The Bulletin
of the
Church of Christ at New Georgia

Tim Johnson, editor

March 27, 2011

In This Issue:
Whose Prayer will God Hear?
by Carrol Sutton

Coming Clean with the Lord
Dennis DeHann


Whose Prayer Will God Hear?

      Many people are of the opinion that God will hear (in the sense of answering) the prayers of all who pray to Him. However, there is no evidence in the Scriptures that such is the case. The truth about this subject (as well as others) is revealed in the Scriptures.


Let us examine this question ("Whose prayer will God hear?") in light of divine revelation.

First, let us consider the question from a negative viewpoint. GOD WILL NOT HEAR:

1. SINNERS! The blind man (whose sight was restored by Jesus) said: "Now we know that God heareth not sinners: but if any man be a worshipper of God, and doeth his will, him he heareth." (John 9:31).NOTE: The unbelieving Jews had said, "... We know that this man is a sinner," and "... We know not from whence he is." (See John 9:24, 29). It was in this context that the blind man spoke in verse 31. Also see Isaiah 59:1-2.

2. THE WICKED! "The Lord is far from the wicked: but he heareth the prayer of the righteous." (Proverbs 15:29). Also see Psalms 34:16; 1 Peter 3:12.

3. THOSE WHO DISREGARD HIS LAW! In the prior dispensation, Solomon declared: "He that turneth away his ear from hearing the law, even his prayer shall be abomination." (Proverbs 28:9). NOTE: Not only would God not hear the person who would not hear the law of God, but even his prayer was an abomination to God!

4. THOSE WHO REGARD INIQUITY IN THEIR HEARTS! The Psalmist said: "If I regard iniquity in my heart, the Lord will not hear me." (Psalms 66:18).

Although God will not hear those discussed above, God's word teaches that GOD WILL HEAR:

1. THE RIGHTEOUS! Peter said: "For the eyes of the Lord are over the righteous, and his ears are open unto their prayers: ... "(1Peter 3:12) A long time ago, the Psalmist said: "The eyes of the Lord are upon the righteous, and his ears are open unto their cry. The face of the Lord is against them that do evil, to cut off the remembrance of them from the earth. The righteous cry, and the Lord heareth, and delivereth them out of their troubles." (34:15-17).NOTE: To be righteous (and to be born of Christ), one must do righteousness. (See 1 John 2:29; Acts 10:35; Rom 1:16; Mark 16:16).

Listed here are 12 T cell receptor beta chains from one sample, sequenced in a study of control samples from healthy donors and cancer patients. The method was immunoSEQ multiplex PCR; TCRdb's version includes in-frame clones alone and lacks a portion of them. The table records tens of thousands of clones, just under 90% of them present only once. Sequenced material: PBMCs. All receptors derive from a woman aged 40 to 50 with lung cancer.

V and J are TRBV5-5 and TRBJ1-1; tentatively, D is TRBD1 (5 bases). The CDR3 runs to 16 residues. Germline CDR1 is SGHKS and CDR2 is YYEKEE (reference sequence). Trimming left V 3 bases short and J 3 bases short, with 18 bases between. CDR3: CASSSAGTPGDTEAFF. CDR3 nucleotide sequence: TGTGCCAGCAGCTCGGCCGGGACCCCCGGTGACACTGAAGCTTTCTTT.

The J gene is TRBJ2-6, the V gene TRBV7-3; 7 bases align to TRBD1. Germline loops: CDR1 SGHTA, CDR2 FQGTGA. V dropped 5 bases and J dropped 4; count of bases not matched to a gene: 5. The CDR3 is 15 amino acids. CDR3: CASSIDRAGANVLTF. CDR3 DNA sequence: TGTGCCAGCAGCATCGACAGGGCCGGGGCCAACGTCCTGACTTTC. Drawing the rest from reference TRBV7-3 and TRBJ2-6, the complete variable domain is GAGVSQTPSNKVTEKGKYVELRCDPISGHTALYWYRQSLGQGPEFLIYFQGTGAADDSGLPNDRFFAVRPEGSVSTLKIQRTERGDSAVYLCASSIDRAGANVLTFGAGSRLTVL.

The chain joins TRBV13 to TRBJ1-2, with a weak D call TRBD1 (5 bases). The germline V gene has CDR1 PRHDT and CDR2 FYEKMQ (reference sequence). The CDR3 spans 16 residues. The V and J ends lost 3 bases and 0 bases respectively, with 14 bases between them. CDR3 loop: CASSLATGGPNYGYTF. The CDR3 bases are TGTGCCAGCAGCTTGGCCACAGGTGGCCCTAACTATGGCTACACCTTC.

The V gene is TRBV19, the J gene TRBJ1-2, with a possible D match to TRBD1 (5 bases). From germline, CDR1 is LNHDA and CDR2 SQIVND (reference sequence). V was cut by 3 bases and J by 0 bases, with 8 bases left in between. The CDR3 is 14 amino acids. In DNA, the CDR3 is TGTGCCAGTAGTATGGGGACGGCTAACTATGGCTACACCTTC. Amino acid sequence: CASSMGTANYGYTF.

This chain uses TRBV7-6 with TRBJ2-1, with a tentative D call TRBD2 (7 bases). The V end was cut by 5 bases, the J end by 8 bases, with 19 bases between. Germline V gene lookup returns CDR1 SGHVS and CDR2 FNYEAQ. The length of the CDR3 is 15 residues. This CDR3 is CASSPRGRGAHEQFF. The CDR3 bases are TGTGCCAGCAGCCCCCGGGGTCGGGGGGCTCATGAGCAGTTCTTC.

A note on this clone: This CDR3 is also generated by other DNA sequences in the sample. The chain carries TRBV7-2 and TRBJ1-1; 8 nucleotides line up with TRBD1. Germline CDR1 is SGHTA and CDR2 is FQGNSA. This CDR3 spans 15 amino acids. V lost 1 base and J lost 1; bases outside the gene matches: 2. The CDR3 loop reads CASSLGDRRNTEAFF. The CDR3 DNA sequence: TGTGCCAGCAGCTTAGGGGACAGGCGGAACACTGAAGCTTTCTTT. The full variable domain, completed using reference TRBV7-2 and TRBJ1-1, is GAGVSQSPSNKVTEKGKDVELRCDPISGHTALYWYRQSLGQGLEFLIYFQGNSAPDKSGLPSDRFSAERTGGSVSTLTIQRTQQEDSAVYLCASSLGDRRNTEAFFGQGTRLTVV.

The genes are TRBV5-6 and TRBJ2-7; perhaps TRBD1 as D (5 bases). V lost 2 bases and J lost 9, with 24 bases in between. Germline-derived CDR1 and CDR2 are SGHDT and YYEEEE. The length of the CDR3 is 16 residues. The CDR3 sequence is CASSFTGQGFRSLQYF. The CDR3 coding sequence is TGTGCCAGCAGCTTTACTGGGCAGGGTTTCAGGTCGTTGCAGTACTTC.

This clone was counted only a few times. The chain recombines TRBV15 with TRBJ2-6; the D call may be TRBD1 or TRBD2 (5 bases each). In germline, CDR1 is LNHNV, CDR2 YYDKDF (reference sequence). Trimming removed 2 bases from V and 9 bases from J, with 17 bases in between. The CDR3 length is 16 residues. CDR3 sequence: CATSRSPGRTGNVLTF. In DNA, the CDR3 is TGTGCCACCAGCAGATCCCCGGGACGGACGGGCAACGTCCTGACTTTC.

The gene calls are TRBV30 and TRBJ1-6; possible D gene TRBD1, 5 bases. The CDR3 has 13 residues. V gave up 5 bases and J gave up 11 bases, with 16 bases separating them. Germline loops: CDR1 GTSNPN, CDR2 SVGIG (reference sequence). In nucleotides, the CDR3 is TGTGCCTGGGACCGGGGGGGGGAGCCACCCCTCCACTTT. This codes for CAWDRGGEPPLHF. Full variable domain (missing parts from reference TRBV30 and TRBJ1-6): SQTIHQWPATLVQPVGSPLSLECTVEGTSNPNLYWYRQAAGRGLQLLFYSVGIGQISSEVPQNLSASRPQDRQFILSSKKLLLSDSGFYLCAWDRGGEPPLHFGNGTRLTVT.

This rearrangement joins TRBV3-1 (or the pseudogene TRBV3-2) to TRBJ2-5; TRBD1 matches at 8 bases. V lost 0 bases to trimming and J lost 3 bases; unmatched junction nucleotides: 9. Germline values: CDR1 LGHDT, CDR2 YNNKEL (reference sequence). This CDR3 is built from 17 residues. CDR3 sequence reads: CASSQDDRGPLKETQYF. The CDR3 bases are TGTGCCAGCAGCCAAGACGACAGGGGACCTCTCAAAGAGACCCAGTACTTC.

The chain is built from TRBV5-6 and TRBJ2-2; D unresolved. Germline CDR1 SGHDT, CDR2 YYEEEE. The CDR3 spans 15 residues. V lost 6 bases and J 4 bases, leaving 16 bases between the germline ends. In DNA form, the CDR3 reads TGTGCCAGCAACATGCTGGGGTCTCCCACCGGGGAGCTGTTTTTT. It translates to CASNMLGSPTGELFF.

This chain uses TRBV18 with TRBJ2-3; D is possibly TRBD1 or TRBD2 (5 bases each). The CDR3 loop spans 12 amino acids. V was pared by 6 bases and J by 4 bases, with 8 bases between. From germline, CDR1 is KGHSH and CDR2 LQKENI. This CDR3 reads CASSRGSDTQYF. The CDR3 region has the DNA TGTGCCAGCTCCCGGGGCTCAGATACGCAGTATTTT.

2. THOSE WHO WORSHIP GOD AND DO HIS WILL! The blind man (whose sight was restored by Jesus) said: "... If any man be a worshipper of God, and doeth his will, him he heareth." (John 9:31). NOTE: This is not describing an alien sinner who is at "an old fashioned altar" trying to "pray through" to salvation! "Praying through to salvation" is NOT taught in God's Word!

3. THOSE WHO KEEP GOD'S COMMANDMENTS! John stated: "And whatsoever we ask, we receive of him, because we keep his commandments, and do those thing that are pleasing in his sight." (1John 3:22). NOTE: One must hear, believe and obey God's will in order to become a child of God and thus be in position to pray with the assurance that God will answer his prayers. (See John 3:3-5; Mark 16:15-16; Acts 2:36-41; Romans 10:9-10; Galatians 3:26-27).

Let none of us be guilty of arbitrarily setting the conditions of acceptable prayer to God. God's Word is the only standard to which we may appeal. Only those who are God's children have the right to pray, saying, "Our Father which art in heaven ... " All other accountable people are "Children of the wicked one." (Cf. Luke11:1-4; Matthew 13:38; John 8:44).

-- Carrol Sutton


Coming Clean with the Lord

Jason had misbehaved, so his mother sent him to his room. A short time later, he came out and said to his mother, "I've been thinking about what I did and I said a prayer." His mother, pleased with his attitude, encouraged his behavior. "That's wonderful. If you ask God to make you good, I know He will help you." "But I didn't ask Him to help me be good," Jason said. "I asked Him to help you put up with me."

  Prayers like Jason's are not uncommon. We don't like to admit that we may be to blame for the problem, so we petition the Lord to change other people or our circumstances. In doing so, we focus on secondary problems and avoid the heart of the matter -- our own heart. Praying about our circumstances is effective only when we come clean with the Lord about our own sin. In David's prayer in Psalm 51, he first asked for mercy (v.1). Then he acknowledged his sin (v.3), asked for a clean heart (v.10), and asked for a restoration of the joy of his salvation (v.12). When David confessed the shameful deeds of adultery and murder (2 Samuel 11), he made no excuses.

  God wants nothing less than our total honesty when we talk with Him.  We may have to struggle with ourselves -- that kind of praying is not always comfortable -- but it's most profitable.


 -- Dennis DeHann